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PJ Media encourages you to read our updated PRIVACY POLICY and COOKIE POLICY.
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Letter to Chinese Friends: We Really Are Different

At a conference in Beijing last week, several Chinese academics marveled at the extent of Jewish influence in the United States. In general the Chinese, the world’s most numerous people, look benevolently on the Jews, one of the world’s smallest, noting the traits they have in common: Preservation of an ancient culture, strong family ties, a passion for education, and a practical approach to life that serves well in adversity. But the Chinese are mystified by the political influence of American Jews, which they tend to exaggerate and attribute to Jewish wealth. Four years ago I tried to explain what the Chinese and Jews have in common. This time I tried to explain to my Chinese interlocutors why we are so different.

Mandarin-speaking Chinese friends often complain that they have no common language with their grandparents, who speak only dialect. That is sad; not long from now their grandparents’ language will pass into extinction, following countless languages and ethnicities that appeared and disappeared within the greater realm of Chinese culture. Hymns, ballads, stories, poems, love-songs and lullabies that informed the intimate life of one of the many peoples within the Chinese empire will go still forever, as they have done during the four-thousand-year history of China. In the West, the extinction of a people is the object of horror; in China it is a fact of life.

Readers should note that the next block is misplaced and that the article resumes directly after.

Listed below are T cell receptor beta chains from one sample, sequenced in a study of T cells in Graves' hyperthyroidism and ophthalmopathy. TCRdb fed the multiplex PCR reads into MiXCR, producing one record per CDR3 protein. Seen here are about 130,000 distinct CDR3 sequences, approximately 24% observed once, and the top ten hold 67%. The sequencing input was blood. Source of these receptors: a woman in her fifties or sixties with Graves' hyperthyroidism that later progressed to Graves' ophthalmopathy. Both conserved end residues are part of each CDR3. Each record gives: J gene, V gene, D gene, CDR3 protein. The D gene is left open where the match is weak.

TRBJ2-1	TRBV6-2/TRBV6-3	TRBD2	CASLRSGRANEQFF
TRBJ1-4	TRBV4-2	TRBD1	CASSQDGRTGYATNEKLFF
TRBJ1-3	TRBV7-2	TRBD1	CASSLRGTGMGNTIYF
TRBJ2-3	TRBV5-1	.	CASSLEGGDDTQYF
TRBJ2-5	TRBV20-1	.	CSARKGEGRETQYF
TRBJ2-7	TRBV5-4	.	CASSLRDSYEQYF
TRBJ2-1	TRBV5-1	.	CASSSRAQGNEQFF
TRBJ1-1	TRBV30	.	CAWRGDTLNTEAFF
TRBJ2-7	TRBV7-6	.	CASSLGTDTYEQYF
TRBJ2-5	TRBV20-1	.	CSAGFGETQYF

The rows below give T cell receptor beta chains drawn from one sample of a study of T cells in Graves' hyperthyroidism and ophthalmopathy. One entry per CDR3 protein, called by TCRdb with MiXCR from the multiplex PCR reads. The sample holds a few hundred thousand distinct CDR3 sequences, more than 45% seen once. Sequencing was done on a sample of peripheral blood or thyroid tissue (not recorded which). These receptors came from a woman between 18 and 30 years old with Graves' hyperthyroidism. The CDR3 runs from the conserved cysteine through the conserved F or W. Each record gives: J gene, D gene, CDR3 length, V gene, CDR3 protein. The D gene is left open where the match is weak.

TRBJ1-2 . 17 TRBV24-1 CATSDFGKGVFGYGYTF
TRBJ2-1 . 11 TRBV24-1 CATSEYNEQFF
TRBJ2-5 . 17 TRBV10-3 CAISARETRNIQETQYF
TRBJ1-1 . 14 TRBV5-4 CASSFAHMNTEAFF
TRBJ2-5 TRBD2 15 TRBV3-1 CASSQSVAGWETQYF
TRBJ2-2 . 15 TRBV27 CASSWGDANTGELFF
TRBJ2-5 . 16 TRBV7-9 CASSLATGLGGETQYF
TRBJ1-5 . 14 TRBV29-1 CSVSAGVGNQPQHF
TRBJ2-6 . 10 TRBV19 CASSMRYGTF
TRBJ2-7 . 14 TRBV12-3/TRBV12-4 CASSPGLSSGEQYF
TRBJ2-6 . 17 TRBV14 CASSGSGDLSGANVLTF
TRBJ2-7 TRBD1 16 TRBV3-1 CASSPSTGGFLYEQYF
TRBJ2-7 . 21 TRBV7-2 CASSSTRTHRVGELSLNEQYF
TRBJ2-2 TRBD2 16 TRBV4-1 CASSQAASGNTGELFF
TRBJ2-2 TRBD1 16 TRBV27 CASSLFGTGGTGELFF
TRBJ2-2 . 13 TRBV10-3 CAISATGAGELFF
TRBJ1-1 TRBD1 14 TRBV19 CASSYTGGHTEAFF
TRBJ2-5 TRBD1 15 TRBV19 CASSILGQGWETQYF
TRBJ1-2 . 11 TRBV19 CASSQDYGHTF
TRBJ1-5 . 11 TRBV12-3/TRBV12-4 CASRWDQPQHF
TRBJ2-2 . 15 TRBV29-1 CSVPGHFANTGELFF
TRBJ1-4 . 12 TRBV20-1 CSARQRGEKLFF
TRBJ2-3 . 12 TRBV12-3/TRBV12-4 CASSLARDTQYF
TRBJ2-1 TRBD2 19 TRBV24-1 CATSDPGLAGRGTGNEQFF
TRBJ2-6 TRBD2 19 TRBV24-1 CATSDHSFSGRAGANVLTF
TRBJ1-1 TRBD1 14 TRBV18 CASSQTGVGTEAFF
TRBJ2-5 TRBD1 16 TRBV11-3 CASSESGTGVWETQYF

Until the present generation it made no sense to characterize “Chinese” as a spoken language. “Chinese” is a system of ideograms that convey concepts but not sounds; each dialect has idiosyncratic sounds that correspond to the characters. The Beijing court dialect, or Mandarin, was spoken by a tiny minority, while the vast majority of Chinese spoke regional languages or dialects. The People’s Republic of China recognizes 56 distinct ethnicities with distinct languages, while linguists identify eight principle language groups and too many dialects to mention. Many of these are as different as Spanish and German; Cantonese, the largest southern language, has little in common with Mandarin or Shanghaiese.

The tribes and nations that comprise the Chinese empire are fragile. They appear and disappear, but China remains. China is eternal, and Chinese identity is eternal, but it is a cold and distant identity; until the recent spread of the Mandarin dialect due to a national education system and electronic media, no Chinese mother ever sang a lullaby to her baby in “Chinese.” The life of Chinese families and clans, and all the domestic and intimate relationships of the Chinese, were conducted in dialect. It is hard for Westerners to imagine what this feels like. Imagine if Europe emerged from the Dark Ages not with national languages that gradually suppressed and absorbed local dialects, but rather with Latin as a lingua franca and administrative language, while ordinary people spoke their local patois. Even this analogy fails to convey how different China is, for Latin is a spoken language with a great deal in common with all the dialects spoken on the European continent west of the Rhine and south of the Alps. The life of birth, courtship, family and death remains within the fragile sphere of ethnicities doomed to perish; the life of the empire and the literary heritage continue.